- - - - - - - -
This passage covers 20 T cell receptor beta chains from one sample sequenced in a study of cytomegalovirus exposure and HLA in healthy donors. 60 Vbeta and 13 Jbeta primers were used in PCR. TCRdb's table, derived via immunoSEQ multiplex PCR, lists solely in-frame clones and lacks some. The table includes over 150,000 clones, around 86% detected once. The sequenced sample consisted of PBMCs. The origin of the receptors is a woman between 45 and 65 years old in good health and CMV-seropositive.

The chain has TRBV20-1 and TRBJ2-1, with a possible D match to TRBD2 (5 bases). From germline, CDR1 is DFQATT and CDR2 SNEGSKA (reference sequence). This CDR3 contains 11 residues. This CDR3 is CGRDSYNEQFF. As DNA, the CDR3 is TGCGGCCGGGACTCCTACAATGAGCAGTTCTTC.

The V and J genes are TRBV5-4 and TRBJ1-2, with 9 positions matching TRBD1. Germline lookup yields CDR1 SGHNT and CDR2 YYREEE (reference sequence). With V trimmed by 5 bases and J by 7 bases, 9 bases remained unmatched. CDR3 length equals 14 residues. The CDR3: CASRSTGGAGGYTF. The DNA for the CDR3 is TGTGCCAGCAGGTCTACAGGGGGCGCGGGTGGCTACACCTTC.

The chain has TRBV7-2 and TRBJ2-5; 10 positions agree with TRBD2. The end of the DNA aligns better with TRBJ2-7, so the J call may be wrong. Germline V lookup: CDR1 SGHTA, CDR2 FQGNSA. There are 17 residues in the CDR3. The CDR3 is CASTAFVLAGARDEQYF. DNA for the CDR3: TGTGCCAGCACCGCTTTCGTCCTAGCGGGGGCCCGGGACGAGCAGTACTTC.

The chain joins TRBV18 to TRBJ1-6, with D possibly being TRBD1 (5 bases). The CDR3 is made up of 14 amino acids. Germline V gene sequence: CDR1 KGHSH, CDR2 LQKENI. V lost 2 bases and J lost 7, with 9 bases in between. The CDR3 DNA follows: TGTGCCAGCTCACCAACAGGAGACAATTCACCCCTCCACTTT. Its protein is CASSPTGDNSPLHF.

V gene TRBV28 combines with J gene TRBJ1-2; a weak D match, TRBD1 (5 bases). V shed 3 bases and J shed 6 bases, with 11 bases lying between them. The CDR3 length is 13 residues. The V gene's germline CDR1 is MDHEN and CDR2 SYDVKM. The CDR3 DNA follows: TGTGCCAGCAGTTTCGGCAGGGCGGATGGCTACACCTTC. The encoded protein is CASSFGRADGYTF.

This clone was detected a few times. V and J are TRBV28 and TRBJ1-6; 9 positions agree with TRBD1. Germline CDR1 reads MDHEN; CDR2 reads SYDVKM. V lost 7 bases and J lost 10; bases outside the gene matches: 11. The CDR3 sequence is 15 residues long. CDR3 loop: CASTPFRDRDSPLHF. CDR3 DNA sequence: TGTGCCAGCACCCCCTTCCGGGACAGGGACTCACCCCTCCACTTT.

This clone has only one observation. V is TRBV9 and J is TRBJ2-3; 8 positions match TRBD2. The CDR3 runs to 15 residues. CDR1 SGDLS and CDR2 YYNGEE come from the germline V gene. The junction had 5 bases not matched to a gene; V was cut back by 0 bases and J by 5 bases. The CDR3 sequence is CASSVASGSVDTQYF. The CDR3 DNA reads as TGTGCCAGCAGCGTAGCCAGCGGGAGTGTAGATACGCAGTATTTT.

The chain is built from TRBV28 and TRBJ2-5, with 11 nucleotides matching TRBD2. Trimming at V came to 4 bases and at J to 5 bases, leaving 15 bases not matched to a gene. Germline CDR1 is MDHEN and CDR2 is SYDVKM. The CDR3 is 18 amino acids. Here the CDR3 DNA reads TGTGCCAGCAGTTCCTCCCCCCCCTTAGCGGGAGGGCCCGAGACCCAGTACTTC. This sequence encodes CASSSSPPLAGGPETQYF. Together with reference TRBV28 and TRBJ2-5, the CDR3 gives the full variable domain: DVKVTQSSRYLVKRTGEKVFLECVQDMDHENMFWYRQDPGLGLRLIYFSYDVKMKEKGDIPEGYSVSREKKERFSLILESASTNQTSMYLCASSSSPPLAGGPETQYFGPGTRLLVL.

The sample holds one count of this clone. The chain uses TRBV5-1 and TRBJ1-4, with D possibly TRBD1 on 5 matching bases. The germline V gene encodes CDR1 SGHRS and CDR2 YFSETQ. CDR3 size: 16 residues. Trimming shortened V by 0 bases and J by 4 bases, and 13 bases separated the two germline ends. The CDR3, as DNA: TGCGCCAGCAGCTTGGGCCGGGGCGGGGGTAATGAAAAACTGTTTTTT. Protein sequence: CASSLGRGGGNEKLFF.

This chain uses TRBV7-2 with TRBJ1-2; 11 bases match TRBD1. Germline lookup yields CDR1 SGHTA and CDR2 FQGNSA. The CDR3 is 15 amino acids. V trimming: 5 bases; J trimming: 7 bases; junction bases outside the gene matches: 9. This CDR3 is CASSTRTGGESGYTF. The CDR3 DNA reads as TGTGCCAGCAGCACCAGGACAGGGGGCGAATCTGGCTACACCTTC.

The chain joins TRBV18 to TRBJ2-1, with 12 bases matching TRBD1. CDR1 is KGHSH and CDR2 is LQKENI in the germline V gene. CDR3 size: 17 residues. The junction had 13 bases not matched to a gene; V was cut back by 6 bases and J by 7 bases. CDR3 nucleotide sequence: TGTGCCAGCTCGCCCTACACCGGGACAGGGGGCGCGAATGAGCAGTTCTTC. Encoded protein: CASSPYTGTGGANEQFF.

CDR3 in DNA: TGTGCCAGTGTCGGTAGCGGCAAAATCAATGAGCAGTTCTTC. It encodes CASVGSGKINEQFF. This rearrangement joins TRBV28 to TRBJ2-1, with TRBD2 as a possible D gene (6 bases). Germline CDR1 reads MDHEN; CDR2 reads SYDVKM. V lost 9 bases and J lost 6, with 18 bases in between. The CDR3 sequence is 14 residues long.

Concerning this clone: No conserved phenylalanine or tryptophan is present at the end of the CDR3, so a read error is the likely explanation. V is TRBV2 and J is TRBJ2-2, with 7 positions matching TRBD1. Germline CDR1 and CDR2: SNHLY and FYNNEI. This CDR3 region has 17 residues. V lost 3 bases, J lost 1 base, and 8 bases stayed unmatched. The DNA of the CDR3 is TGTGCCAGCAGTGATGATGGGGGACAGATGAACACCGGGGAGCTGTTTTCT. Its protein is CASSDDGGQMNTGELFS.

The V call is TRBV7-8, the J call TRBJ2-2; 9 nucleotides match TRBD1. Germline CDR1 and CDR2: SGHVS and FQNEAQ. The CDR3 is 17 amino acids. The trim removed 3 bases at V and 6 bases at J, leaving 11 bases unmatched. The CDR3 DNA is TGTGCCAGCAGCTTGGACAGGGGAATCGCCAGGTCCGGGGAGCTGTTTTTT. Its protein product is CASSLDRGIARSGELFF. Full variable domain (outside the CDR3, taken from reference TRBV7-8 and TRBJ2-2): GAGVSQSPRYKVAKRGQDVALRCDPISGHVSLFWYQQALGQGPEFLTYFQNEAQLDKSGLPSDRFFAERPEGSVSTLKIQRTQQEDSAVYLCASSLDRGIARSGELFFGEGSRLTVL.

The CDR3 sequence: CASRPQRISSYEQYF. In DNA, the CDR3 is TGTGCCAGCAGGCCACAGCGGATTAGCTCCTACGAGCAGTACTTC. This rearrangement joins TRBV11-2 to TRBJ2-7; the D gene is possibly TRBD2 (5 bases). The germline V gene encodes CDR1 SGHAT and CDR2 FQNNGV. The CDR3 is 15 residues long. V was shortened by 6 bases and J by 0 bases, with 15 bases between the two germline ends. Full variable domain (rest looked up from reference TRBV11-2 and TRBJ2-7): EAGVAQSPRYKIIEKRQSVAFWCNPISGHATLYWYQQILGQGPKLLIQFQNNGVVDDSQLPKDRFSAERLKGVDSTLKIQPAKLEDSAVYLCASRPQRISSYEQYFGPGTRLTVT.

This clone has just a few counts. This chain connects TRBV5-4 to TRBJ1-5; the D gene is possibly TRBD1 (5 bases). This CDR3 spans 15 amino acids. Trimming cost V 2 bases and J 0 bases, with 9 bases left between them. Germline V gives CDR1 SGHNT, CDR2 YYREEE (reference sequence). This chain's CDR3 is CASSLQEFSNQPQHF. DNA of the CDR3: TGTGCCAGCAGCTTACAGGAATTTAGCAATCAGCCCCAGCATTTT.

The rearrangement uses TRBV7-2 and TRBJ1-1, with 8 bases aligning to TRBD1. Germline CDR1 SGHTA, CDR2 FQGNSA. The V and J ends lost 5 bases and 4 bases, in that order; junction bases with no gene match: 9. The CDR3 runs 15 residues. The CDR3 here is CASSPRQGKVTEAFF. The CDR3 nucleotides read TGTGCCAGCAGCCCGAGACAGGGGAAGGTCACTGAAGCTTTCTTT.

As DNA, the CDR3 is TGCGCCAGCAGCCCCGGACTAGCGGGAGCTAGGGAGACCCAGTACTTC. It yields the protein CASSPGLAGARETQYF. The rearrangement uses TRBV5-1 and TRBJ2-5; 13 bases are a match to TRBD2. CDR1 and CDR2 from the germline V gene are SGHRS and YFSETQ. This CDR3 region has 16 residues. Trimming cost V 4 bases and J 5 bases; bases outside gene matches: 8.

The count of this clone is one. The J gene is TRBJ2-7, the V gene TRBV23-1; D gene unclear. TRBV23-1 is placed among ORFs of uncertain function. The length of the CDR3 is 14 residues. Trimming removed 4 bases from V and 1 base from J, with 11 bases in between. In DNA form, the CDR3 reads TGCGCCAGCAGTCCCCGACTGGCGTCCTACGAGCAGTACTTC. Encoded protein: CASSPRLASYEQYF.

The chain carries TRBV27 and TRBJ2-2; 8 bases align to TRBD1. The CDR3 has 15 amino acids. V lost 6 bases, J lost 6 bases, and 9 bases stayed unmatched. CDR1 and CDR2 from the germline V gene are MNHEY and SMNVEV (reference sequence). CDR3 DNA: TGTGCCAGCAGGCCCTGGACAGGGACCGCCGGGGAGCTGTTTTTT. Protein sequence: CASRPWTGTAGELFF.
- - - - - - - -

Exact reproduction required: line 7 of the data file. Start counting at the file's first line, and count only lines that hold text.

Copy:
This clone was detected a few times. V and J are TRBV28 and TRBJ1-6; 9 positions agree with TRBD1. Germline CDR1 reads MDHEN; CDR2 reads SYDVKM. V lost 7 bases and J lost 10; bases outside the gene matches: 11. The CDR3 sequence is 15 residues long. CDR3 loop: CASTPFRDRDSPLHF. CDR3 DNA sequence: TGTGCCAGCACCCCCTTCCGGGACAGGGACTCACCCCTCCACTTT.